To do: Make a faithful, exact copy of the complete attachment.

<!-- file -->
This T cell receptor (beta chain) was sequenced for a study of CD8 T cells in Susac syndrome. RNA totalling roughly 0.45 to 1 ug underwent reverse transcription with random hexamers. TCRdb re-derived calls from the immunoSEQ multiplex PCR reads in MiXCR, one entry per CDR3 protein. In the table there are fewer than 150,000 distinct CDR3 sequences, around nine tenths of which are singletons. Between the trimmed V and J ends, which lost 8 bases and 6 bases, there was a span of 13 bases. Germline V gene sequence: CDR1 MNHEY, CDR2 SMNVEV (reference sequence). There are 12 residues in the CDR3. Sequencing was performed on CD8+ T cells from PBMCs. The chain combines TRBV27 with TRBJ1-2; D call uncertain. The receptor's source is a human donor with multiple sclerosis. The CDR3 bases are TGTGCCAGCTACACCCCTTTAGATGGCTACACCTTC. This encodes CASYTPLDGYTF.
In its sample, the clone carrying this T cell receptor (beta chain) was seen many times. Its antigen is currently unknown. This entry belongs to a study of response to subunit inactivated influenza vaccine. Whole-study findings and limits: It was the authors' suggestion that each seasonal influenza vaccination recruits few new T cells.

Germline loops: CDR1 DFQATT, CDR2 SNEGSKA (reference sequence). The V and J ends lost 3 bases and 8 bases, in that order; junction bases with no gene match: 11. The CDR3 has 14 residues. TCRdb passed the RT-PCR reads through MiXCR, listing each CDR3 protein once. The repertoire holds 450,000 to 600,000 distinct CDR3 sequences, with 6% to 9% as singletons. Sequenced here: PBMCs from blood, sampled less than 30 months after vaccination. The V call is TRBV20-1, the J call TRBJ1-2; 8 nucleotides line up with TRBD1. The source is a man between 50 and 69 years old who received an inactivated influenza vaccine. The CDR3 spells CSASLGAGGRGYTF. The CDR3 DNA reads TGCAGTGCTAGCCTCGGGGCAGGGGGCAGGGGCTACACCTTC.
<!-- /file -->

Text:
This T cell receptor (beta chain) was sequenced for a study of CD8 T cells in Susac syndrome. RNA totalling roughly 0.45 to 1 ug underwent reverse transcription with random hexamers. TCRdb re-derived calls from the immunoSEQ multiplex PCR reads in MiXCR, one entry per CDR3 protein. In the table there are fewer than 150,000 distinct CDR3 sequences, around nine tenths of which are singletons. Between the trimmed V and J ends, which lost 8 bases and 6 bases, there was a span of 13 bases. Germline V gene sequence: CDR1 MNHEY, CDR2 SMNVEV (reference sequence). There are 12 residues in the CDR3. Sequencing was performed on CD8+ T cells from PBMCs. The chain combines TRBV27 with TRBJ1-2; D call uncertain. The receptor's source is a human donor with multiple sclerosis. The CDR3 bases are TGTGCCAGCTACACCCCTTTAGATGGCTACACCTTC. This encodes CASYTPLDGYTF.
In its sample, the clone carrying this T cell receptor (beta chain) was seen many times. Its antigen is currently unknown. This entry belongs to a study of response to subunit inactivated influenza vaccine. Whole-study findings and limits: It was the authors' suggestion that each seasonal influenza vaccination recruits few new T cells.

Germline loops: CDR1 DFQATT, CDR2 SNEGSKA (reference sequence). The V and J ends lost 3 bases and 8 bases, in that order; junction bases with no gene match: 11. The CDR3 has 14 residues. TCRdb passed the RT-PCR reads through MiXCR, listing each CDR3 protein once. The repertoire holds 450,000 to 600,000 distinct CDR3 sequences, with 6% to 9% as singletons. Sequenced here: PBMCs from blood, sampled less than 30 months after vaccination. The V call is TRBV20-1, the J call TRBJ1-2; 8 nucleotides line up with TRBD1. The source is a man between 50 and 69 years old who received an inactivated influenza vaccine. The CDR3 spells CSASLGAGGRGYTF. The CDR3 DNA reads TGCAGTGCTAGCCTCGGGGCAGGGGGCAGGGGCTACACCTTC.